Warm May temperatures are the perfect time to plant your organic garden. The dangers of frost are gone, and the ground is warm enough to germinate seeds quickly. Follow these tips to fill your plot or containers with a bounty of summertime staples.
- Salad Greens. Spinach, mesclun, lettuce, and arugula are a just a few of the salad greens to plant in your garden. Pick your favorite, or try a mix to make a variety of salads this summer. Leafy greens grow best in soil with organic matter from your compost pile and continuous access to water. A soaker hose or dripper line is a good investment. When harvesting salad greens, be sure to use a knife or scissors to make a clean cut.
- Strawberries. This attractive perennial thrives in a sunny spot. Strawberries are happy in containers or gardens but need regular watering and fertilizing. Dig a hole big enough to spread out the roots of each strawberry plant. Prevent roots from drying out by making sure the hole is deep enough.
- Tomatoes. Tomatoes are easy-to-grow garden favorites available in many colors, shapes, flavors, and sizes. Plant tomatoes in a container or garden plot with 8 hours of sunlight a day and water twice a week. Use stakes and wire to keep the vines, leaves, and fruit off the ground.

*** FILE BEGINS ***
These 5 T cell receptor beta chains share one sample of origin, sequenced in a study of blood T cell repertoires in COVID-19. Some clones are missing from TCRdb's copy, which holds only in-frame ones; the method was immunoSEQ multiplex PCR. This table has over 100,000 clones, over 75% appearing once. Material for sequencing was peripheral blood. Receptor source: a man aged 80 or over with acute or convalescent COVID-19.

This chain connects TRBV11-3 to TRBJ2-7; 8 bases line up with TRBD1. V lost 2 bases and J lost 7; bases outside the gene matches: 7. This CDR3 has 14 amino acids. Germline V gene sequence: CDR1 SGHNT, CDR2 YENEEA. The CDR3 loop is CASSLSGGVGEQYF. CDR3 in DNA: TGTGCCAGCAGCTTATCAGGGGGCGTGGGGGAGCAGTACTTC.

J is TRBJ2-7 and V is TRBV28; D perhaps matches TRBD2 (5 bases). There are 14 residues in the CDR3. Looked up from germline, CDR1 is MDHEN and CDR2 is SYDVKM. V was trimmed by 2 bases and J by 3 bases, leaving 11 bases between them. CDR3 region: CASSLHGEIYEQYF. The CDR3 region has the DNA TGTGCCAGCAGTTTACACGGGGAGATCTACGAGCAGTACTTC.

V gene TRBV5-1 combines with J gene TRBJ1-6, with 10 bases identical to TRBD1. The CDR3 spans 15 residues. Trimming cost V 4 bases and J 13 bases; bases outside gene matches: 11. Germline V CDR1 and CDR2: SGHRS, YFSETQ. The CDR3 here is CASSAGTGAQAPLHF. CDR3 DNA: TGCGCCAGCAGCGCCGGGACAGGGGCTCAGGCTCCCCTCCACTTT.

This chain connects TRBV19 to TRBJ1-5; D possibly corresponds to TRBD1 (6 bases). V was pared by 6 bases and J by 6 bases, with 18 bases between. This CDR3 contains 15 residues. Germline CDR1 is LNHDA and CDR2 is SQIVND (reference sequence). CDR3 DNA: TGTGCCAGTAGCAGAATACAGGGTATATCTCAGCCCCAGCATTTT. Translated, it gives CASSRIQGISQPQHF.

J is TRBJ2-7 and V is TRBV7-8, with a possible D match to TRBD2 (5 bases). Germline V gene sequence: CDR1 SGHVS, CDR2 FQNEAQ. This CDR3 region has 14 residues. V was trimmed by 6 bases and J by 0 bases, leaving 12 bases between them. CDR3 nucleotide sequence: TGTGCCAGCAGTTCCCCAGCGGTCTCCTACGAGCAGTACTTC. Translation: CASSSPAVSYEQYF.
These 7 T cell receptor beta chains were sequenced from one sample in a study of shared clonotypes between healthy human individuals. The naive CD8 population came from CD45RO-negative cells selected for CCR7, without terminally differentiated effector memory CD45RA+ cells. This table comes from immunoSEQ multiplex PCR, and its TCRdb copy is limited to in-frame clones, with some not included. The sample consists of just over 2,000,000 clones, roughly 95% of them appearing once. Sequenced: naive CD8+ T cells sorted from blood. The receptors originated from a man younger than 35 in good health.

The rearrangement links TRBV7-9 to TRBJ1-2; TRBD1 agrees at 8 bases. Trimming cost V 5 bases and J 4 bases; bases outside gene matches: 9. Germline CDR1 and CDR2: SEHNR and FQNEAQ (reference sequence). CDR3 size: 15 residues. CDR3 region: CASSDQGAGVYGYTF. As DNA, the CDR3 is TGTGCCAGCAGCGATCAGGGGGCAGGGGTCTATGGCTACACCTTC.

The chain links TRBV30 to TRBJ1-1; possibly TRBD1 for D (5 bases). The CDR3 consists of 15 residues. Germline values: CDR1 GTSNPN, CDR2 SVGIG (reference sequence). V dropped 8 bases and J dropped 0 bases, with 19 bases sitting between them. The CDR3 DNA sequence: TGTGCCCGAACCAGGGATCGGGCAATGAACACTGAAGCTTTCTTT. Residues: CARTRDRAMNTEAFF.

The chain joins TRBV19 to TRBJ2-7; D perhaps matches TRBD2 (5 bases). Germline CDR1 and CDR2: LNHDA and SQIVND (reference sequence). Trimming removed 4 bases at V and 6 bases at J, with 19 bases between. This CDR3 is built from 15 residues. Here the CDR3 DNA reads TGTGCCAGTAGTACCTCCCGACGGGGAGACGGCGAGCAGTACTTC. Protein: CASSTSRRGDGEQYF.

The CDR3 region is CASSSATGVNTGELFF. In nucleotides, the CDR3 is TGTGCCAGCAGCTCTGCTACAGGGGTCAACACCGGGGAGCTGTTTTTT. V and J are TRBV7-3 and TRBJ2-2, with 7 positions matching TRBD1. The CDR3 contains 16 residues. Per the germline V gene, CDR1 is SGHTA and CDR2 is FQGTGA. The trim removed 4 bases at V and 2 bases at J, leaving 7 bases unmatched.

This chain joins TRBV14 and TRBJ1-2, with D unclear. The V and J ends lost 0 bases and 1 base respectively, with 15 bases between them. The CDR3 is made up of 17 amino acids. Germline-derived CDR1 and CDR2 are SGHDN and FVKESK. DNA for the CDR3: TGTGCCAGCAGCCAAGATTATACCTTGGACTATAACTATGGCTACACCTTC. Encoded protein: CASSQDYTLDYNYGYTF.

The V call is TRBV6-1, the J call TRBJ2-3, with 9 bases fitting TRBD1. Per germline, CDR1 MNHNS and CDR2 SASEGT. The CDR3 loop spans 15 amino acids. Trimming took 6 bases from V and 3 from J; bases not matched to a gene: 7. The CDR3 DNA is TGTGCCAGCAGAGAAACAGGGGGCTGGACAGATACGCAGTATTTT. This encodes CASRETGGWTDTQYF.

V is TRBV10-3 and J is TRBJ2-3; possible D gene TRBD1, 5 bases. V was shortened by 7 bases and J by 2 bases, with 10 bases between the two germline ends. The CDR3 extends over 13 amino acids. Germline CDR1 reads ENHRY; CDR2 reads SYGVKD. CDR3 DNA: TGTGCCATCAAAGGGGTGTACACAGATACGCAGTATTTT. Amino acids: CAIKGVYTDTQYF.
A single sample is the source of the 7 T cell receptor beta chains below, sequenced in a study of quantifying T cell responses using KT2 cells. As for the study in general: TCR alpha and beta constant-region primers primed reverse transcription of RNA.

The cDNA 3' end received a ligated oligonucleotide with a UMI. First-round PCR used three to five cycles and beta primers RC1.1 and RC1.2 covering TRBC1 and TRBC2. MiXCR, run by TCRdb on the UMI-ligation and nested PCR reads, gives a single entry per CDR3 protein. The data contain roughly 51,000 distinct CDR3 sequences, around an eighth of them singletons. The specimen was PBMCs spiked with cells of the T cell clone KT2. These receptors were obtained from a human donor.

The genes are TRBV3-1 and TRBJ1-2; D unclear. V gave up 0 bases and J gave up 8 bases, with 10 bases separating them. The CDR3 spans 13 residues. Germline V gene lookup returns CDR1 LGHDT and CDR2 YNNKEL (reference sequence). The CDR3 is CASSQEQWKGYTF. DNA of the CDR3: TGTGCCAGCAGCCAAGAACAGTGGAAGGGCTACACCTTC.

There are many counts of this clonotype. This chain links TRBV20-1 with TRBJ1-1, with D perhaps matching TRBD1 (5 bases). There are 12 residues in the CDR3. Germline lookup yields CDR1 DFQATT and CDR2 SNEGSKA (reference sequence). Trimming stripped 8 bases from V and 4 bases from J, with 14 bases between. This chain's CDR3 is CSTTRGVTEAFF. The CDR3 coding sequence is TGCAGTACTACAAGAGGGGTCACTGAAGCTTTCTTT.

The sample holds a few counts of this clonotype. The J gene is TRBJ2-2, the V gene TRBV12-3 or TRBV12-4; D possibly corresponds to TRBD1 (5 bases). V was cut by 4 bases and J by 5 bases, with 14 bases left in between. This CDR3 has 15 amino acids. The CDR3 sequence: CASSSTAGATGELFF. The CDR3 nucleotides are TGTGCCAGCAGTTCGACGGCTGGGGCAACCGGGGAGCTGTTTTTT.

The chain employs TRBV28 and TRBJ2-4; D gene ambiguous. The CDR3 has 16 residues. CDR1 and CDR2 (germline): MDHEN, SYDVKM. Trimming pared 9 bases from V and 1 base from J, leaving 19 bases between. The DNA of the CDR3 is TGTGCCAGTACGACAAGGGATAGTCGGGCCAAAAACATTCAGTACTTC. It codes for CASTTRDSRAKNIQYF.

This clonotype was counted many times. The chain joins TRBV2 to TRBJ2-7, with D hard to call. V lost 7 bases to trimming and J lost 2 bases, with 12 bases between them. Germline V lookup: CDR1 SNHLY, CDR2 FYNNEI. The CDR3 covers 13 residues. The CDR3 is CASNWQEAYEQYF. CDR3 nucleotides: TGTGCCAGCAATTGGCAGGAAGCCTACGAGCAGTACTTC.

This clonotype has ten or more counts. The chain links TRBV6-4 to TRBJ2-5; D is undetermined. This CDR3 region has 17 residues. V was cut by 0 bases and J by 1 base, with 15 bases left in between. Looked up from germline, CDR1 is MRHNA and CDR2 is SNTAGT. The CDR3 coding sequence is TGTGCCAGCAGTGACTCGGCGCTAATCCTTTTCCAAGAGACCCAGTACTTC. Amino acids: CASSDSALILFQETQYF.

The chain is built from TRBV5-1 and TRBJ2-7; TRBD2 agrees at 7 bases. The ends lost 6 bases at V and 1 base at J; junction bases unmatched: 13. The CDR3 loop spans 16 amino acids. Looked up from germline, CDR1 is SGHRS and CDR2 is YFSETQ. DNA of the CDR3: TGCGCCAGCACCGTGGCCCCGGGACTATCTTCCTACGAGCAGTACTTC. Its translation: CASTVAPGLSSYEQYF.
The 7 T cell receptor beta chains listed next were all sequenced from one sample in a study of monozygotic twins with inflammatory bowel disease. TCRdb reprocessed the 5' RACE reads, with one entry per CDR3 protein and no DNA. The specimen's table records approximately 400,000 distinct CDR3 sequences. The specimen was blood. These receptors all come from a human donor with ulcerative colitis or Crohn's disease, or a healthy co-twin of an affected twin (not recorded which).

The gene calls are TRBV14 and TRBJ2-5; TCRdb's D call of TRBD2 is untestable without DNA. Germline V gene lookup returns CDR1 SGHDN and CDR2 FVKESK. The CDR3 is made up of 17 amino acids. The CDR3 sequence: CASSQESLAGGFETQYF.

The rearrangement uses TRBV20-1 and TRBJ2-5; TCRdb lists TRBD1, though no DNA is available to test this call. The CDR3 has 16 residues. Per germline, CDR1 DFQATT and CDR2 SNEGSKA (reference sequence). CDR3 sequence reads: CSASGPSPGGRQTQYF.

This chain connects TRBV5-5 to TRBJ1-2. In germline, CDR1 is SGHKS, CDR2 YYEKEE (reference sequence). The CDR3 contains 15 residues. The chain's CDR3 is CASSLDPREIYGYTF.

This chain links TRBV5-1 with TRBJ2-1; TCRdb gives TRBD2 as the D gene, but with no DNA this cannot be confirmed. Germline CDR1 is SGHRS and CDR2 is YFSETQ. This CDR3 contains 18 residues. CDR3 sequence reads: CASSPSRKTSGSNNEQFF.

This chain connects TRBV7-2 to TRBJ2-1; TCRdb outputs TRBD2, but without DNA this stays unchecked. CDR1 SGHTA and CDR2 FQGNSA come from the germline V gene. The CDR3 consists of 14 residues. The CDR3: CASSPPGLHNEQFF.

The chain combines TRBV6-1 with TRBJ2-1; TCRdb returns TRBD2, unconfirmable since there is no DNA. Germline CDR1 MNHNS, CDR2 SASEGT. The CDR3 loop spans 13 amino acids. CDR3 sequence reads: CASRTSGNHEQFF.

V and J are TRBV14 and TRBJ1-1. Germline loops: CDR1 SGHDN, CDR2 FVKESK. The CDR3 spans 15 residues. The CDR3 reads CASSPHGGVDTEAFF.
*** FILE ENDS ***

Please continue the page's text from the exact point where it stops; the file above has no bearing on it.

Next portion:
- Basil. Basil is the perfect partner for tomatoes. A warm-season herb, basil is a welcome addition to sauces, soups, and salads. Basil is easy to grow in the garden or containers as long as the soil is moist. Pick the leaves regularly to encourage growth throughout the summer.
- Cucumbers. Pickled, tossed in salads, or plucked fresh from the garden, cucumbers are a delicious addition to your garden. Cucumbers need plenty of sunlight and fertile soil with good drainage. Two cucumber plants can produce enough fruit for a family of four throughout the summer. Cucumbers will climb if given support like a trellis. Collect cucumbers frequently to help plants produce throughout the season.
Gardening is credited with lowering blood pressure, relieving stress, and providing low-impact physical exercise. Harvesting a bounty of pesticide-free fruits and vegetables is plenty of reason to get your hands dirty.